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Hormonal Household


"Where did these people come from?" I asked, waving my hand at the droopy, cantankerous, pagan teenagers standing in front of me. "Where are their real parents because these people certainly don't resemble anybody in our gene pools!" I yelled, addressing no one in particular.

"...half of the people living under our roof are either premenstral or menopausal."
I seem to be doing that a lot lately; this talking to no one in particular. Or maybe I'm talking to everyone in general. At any rate, now that our two oldest children have reached the age where they think they give me the "would you pa-leeze stop asking me to do meaningless chores like unload the dishwasher because I am busy and have better things to do with my life, Mo-ther" look every time I remind them of their responsibilities around the house, I do a lot of talking to the ceiling.

It can be hard on the parents, this dealing with teenage girls day-in, day-out. The mood swings alone are enough to send me running for the medicine cabinet in search of Valium, Lithium, Tylenol PM – anything to put me in a catatonic state for the next few hours. The mood swings are pretty fascinating, though. How one person can go from "I hate you!" to "Hey Mom, you're pretty good about picking out clothes. Can you help me find something to wear?" to "Oh get real Mother. That's way too last century!" in less than five minutes is quite a thrilling ride.

That's not to say that I don't have a few mood swings of my own. Sometimes I wonder how my son and husband get through days when half of the people living under our roof are either premenstral or menopausal. Three females dissolving into tears while yelling things like, "I can't find my mascara," sobs Thing 1 (aka, teenager number one), "WHO TOOK MY MASCARA?!"; "I told you already, I did NOT use your stupid mascara, so just GET OFF MY BACK," Thing 2 breaks into tears, "and STOP YELLING AT ME because I didn't even do anything;" followed by "Would you two stop fighting over mascara! I've had a really rotten day," then I start to cry, "I'm tired, my back hurts, and nothing I do is ever good enough!" Then we all retreat to separate rooms, slamming the door behind us to make sure everyone in the house knows that we are not happy. And this is what we have to look forward to for the next nine or ten years (when our youngest will be out of the teen years).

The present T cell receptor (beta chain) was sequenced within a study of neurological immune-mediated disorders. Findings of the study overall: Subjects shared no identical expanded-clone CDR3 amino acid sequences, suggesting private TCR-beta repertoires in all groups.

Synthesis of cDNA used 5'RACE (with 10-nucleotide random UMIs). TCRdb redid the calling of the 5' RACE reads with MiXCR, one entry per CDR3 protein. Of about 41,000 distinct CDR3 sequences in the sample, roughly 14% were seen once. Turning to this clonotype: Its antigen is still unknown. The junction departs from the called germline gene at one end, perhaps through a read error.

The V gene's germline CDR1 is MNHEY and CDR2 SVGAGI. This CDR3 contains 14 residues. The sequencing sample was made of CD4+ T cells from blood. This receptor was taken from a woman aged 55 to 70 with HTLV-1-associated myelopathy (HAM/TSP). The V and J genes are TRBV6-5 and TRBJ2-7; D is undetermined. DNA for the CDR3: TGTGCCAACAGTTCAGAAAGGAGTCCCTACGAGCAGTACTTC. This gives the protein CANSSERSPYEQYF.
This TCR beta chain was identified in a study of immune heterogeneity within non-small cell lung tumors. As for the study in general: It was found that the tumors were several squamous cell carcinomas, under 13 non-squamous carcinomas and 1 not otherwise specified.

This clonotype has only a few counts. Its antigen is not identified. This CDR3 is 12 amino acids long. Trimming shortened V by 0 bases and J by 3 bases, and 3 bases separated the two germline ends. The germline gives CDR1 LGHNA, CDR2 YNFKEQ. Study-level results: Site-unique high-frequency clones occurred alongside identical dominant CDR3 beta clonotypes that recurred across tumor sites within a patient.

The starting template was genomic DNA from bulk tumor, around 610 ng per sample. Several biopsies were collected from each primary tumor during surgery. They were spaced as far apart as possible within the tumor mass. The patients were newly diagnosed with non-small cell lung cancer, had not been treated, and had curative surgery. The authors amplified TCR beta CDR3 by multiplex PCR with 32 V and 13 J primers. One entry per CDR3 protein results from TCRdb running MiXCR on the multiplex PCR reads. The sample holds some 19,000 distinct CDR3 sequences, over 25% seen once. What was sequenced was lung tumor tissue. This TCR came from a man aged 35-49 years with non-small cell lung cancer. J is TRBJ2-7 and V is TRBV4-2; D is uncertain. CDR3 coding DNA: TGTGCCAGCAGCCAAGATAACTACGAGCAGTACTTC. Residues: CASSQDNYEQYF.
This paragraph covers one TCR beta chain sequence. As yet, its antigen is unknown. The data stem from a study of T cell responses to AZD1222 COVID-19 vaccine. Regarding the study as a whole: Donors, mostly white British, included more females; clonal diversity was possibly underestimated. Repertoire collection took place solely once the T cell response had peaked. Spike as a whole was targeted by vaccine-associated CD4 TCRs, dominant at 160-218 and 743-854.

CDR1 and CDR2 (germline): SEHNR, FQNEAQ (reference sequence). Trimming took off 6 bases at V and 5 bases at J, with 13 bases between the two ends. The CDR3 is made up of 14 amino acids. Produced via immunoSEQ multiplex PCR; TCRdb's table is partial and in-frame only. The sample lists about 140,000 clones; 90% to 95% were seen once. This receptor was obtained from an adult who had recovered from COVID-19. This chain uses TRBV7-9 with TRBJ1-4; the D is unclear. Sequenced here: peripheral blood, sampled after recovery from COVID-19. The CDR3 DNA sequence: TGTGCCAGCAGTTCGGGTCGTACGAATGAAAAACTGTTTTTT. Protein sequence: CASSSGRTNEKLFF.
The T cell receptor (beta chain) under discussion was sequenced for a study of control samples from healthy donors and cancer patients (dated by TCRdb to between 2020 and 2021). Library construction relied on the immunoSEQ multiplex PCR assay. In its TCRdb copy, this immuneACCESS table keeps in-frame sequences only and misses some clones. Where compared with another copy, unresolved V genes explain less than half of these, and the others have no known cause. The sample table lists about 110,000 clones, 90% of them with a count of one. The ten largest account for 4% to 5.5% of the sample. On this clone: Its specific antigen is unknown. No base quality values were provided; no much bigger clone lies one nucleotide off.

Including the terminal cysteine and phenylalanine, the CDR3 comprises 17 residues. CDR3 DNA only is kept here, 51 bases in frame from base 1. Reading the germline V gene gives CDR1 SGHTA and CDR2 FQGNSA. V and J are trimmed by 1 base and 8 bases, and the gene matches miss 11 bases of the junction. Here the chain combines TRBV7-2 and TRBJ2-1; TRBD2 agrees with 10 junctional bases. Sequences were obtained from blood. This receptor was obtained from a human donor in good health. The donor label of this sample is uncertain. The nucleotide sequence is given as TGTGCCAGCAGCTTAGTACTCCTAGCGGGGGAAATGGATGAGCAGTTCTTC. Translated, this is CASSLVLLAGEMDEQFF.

People ask me if dealing with teenagers is harder than dealing with toddlers. "No, it's just different," I say. Whereas toddlers will throw themselves on the ground crying, kicking and screaming, teenagers take a different approach in letting you know they are displeased. Eye rolling, talking back, and reminding you that giving them birth was your idea, not theirs, almost makes one yearn for the "good old days" when one could simply pick up the flailing toddler and put her in a "time-out" chair.

My mom tries to help by reminding me that "this is just a season in your life; it will pass. And believe it or not, there will come a day when you miss all the noise and activity." But it's hard to take comfort in words spoken as Mom is jumping in her car, leaving our hormonal household for quieter ground, no doubt. And by the way, Moth-er, don't think I can't see you throwing your head back in laughter as you gun it down the street!

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